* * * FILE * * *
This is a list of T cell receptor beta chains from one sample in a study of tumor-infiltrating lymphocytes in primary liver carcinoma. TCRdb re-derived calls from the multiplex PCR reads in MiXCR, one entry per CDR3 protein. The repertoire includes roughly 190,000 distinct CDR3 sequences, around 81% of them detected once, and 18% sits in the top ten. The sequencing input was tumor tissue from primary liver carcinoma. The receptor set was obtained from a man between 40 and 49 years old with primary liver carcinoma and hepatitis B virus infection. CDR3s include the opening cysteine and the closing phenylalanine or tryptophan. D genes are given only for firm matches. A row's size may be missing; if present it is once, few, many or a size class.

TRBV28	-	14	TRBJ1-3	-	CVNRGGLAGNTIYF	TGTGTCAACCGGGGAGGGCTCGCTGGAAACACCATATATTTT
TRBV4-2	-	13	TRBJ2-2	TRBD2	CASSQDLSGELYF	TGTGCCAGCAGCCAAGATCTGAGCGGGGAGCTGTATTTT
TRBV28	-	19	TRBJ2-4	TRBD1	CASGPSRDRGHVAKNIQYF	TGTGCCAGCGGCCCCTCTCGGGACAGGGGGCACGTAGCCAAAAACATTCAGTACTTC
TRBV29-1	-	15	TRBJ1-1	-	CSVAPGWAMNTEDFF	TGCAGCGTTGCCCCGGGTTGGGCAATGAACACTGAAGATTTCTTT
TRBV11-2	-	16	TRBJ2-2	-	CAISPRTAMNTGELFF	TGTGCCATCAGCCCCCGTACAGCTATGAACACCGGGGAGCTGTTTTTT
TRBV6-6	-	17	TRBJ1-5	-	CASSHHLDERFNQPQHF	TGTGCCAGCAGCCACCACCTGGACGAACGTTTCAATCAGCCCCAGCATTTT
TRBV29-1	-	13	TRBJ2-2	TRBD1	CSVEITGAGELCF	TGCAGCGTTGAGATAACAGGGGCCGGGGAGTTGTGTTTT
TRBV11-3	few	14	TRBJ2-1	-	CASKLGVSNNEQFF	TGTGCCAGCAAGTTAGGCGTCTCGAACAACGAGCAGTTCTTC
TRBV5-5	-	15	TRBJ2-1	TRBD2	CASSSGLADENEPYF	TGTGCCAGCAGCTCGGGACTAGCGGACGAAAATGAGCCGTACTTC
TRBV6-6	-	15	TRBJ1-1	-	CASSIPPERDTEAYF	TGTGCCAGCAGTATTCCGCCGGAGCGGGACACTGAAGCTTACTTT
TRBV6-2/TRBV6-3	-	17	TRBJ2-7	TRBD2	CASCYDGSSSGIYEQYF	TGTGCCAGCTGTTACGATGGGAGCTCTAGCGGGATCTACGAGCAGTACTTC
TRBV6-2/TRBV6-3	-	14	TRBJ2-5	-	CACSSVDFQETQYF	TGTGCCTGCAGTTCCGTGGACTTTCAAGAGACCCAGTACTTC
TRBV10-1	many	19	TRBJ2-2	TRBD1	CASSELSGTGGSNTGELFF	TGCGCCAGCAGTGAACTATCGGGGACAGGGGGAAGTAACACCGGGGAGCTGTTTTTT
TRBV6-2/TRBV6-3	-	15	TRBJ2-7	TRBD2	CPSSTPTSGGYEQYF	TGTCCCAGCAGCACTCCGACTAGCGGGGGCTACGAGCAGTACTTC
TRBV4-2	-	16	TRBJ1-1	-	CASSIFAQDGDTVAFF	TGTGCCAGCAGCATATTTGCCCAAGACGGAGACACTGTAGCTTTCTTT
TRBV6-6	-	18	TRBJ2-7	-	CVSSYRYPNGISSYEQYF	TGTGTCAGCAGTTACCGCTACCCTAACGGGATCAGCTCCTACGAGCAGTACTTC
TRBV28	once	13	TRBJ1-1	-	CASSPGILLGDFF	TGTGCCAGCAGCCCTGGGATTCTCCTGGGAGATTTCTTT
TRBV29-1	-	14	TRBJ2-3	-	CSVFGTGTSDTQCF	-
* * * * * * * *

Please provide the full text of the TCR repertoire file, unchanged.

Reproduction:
This is a list of T cell receptor beta chains from one sample in a study of tumor-infiltrating lymphocytes in primary liver carcinoma. TCRdb re-derived calls from the multiplex PCR reads in MiXCR, one entry per CDR3 protein. The repertoire includes roughly 190,000 distinct CDR3 sequences, around 81% of them detected once, and 18% sits in the top ten. The sequencing input was tumor tissue from primary liver carcinoma. The receptor set was obtained from a man between 40 and 49 years old with primary liver carcinoma and hepatitis B virus infection. CDR3s include the opening cysteine and the closing phenylalanine or tryptophan. D genes are given only for firm matches. A row's size may be missing; if present it is once, few, many or a size class.

TRBV28	-	14	TRBJ1-3	-	CVNRGGLAGNTIYF	TGTGTCAACCGGGGAGGGCTCGCTGGAAACACCATATATTTT
TRBV4-2	-	13	TRBJ2-2	TRBD2	CASSQDLSGELYF	TGTGCCAGCAGCCAAGATCTGAGCGGGGAGCTGTATTTT
TRBV28	-	19	TRBJ2-4	TRBD1	CASGPSRDRGHVAKNIQYF	TGTGCCAGCGGCCCCTCTCGGGACAGGGGGCACGTAGCCAAAAACATTCAGTACTTC
TRBV29-1	-	15	TRBJ1-1	-	CSVAPGWAMNTEDFF	TGCAGCGTTGCCCCGGGTTGGGCAATGAACACTGAAGATTTCTTT
TRBV11-2	-	16	TRBJ2-2	-	CAISPRTAMNTGELFF	TGTGCCATCAGCCCCCGTACAGCTATGAACACCGGGGAGCTGTTTTTT
TRBV6-6	-	17	TRBJ1-5	-	CASSHHLDERFNQPQHF	TGTGCCAGCAGCCACCACCTGGACGAACGTTTCAATCAGCCCCAGCATTTT
TRBV29-1	-	13	TRBJ2-2	TRBD1	CSVEITGAGELCF	TGCAGCGTTGAGATAACAGGGGCCGGGGAGTTGTGTTTT
TRBV11-3	few	14	TRBJ2-1	-	CASKLGVSNNEQFF	TGTGCCAGCAAGTTAGGCGTCTCGAACAACGAGCAGTTCTTC
TRBV5-5	-	15	TRBJ2-1	TRBD2	CASSSGLADENEPYF	TGTGCCAGCAGCTCGGGACTAGCGGACGAAAATGAGCCGTACTTC
TRBV6-6	-	15	TRBJ1-1	-	CASSIPPERDTEAYF	TGTGCCAGCAGTATTCCGCCGGAGCGGGACACTGAAGCTTACTTT
TRBV6-2/TRBV6-3	-	17	TRBJ2-7	TRBD2	CASCYDGSSSGIYEQYF	TGTGCCAGCTGTTACGATGGGAGCTCTAGCGGGATCTACGAGCAGTACTTC
TRBV6-2/TRBV6-3	-	14	TRBJ2-5	-	CACSSVDFQETQYF	TGTGCCTGCAGTTCCGTGGACTTTCAAGAGACCCAGTACTTC
TRBV10-1	many	19	TRBJ2-2	TRBD1	CASSELSGTGGSNTGELFF	TGCGCCAGCAGTGAACTATCGGGGACAGGGGGAAGTAACACCGGGGAGCTGTTTTTT
TRBV6-2/TRBV6-3	-	15	TRBJ2-7	TRBD2	CPSSTPTSGGYEQYF	TGTCCCAGCAGCACTCCGACTAGCGGGGGCTACGAGCAGTACTTC
TRBV4-2	-	16	TRBJ1-1	-	CASSIFAQDGDTVAFF	TGTGCCAGCAGCATATTTGCCCAAGACGGAGACACTGTAGCTTTCTTT
TRBV6-6	-	18	TRBJ2-7	-	CVSSYRYPNGISSYEQYF	TGTGTCAGCAGTTACCGCTACCCTAACGGGATCAGCTCCTACGAGCAGTACTTC
TRBV28	once	13	TRBJ1-1	-	CASSPGILLGDFF	TGTGCCAGCAGCCCTGGGATTCTCCTGGGAGATTTCTTT
TRBV29-1	-	14	TRBJ2-3	-	CSVFGTGTSDTQCF	-